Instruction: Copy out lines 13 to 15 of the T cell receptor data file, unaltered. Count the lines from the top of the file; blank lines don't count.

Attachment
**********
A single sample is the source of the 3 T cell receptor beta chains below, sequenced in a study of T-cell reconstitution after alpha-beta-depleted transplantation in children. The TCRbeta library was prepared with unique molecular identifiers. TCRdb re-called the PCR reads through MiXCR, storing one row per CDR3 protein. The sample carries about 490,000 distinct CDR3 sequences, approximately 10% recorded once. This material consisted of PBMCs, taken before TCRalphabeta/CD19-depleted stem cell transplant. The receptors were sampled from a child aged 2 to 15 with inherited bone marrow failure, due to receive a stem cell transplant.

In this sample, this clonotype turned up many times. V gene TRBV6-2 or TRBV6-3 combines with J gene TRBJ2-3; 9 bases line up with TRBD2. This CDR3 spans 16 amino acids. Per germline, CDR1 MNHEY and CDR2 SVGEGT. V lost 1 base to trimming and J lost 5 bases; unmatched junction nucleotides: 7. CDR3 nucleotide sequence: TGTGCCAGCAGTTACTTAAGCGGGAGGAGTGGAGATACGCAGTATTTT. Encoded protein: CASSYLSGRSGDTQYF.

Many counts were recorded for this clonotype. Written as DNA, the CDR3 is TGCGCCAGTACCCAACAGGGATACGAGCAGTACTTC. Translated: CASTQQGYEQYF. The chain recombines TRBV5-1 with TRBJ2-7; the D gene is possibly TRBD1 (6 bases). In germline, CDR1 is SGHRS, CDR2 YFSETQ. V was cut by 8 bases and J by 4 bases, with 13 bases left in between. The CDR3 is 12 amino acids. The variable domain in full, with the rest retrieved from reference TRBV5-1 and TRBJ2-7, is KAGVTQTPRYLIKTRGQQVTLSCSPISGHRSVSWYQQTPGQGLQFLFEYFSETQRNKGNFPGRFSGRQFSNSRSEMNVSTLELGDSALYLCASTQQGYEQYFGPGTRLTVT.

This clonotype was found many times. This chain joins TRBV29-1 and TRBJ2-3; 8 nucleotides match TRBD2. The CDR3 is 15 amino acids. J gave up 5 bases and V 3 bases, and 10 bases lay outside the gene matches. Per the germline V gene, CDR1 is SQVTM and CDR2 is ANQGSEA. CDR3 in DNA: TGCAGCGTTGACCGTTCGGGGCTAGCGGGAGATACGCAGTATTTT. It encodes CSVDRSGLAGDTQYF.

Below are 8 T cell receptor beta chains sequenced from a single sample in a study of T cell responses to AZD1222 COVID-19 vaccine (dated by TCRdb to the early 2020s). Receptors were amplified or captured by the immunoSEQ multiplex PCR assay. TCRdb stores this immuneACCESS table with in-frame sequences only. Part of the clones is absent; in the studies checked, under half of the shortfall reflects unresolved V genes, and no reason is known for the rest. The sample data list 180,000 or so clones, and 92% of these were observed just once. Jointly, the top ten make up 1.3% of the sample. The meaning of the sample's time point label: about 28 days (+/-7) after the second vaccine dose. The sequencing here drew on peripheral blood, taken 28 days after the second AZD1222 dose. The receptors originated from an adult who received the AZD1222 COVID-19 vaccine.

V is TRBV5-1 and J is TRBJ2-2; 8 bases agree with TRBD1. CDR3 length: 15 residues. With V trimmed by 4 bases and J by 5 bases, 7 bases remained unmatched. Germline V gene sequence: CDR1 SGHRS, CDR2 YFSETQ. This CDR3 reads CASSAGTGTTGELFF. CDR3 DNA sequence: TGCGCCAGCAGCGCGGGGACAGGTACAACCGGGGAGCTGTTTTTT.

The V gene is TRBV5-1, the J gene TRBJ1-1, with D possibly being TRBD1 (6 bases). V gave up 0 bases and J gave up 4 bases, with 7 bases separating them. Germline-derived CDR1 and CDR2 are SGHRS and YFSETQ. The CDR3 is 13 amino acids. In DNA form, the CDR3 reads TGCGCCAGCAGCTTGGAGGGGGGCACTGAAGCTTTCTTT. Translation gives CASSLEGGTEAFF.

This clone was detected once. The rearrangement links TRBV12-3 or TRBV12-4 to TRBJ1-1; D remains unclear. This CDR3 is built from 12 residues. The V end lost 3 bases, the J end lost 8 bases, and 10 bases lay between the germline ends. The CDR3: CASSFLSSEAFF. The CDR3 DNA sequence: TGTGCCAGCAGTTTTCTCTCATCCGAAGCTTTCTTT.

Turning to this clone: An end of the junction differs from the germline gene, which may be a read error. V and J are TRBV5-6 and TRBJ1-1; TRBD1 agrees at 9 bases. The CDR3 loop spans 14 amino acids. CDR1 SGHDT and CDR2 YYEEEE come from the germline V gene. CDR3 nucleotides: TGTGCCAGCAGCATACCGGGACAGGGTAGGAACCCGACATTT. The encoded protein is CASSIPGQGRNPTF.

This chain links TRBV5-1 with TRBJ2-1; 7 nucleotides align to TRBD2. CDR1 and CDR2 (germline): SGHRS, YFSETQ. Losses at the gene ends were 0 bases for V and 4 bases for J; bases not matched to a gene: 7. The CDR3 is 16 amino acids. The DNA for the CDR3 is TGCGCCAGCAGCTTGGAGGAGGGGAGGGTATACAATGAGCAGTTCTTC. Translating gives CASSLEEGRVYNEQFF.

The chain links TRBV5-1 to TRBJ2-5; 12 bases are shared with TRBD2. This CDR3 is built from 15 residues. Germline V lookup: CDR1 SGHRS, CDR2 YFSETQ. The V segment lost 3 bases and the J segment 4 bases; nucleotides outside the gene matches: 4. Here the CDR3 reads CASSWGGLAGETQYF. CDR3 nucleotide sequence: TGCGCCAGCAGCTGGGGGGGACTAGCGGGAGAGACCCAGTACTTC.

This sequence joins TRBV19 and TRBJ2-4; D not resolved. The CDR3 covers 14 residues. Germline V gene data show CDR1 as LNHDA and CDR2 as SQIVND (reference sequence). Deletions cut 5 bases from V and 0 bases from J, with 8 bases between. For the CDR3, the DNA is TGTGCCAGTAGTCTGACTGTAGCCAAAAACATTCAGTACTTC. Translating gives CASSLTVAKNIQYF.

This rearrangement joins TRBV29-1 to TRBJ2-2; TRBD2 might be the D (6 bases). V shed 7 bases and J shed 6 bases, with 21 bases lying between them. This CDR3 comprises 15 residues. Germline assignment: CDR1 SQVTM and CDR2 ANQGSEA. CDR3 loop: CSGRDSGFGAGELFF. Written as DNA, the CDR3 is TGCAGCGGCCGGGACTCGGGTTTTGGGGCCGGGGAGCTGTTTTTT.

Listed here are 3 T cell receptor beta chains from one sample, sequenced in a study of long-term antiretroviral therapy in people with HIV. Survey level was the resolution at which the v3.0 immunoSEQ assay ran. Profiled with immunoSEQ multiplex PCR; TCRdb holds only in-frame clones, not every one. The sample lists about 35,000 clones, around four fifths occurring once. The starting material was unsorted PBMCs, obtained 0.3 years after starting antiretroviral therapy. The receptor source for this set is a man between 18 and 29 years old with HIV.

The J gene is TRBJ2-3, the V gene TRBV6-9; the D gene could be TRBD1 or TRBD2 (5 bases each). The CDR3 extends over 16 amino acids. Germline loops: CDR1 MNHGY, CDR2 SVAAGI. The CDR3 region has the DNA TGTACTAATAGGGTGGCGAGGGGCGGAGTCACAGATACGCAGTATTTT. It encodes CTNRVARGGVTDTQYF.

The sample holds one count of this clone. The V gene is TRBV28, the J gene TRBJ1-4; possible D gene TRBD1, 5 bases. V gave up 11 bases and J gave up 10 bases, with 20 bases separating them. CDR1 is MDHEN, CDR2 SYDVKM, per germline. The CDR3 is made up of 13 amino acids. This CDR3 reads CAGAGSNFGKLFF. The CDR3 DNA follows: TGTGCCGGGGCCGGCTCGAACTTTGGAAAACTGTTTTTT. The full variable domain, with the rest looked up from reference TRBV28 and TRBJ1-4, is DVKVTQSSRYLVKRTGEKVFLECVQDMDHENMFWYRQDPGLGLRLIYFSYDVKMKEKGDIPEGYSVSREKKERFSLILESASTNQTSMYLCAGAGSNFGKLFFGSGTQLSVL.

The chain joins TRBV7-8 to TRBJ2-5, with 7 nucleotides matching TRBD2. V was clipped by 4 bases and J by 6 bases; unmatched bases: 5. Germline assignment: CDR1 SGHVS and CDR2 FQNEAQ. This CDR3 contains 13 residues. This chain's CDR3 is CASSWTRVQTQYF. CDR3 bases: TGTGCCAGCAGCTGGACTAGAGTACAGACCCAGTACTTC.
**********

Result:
This rearrangement joins TRBV29-1 to TRBJ2-2; TRBD2 might be the D (6 bases). V shed 7 bases and J shed 6 bases, with 21 bases lying between them. This CDR3 comprises 15 residues. Germline assignment: CDR1 SQVTM and CDR2 ANQGSEA. CDR3 loop: CSGRDSGFGAGELFF. Written as DNA, the CDR3 is TGCAGCGGCCGGGACTCGGGTTTTGGGGCCGGGGAGCTGTTTTTT.

Listed here are 3 T cell receptor beta chains from one sample, sequenced in a study of long-term antiretroviral therapy in people with HIV. Survey level was the resolution at which the v3.0 immunoSEQ assay ran. Profiled with immunoSEQ multiplex PCR; TCRdb holds only in-frame clones, not every one. The sample lists about 35,000 clones, around four fifths occurring once. The starting material was unsorted PBMCs, obtained 0.3 years after starting antiretroviral therapy. The receptor source for this set is a man between 18 and 29 years old with HIV.

The J gene is TRBJ2-3, the V gene TRBV6-9; the D gene could be TRBD1 or TRBD2 (5 bases each). The CDR3 extends over 16 amino acids. Germline loops: CDR1 MNHGY, CDR2 SVAAGI. The CDR3 region has the DNA TGTACTAATAGGGTGGCGAGGGGCGGAGTCACAGATACGCAGTATTTT. It encodes CTNRVARGGVTDTQYF.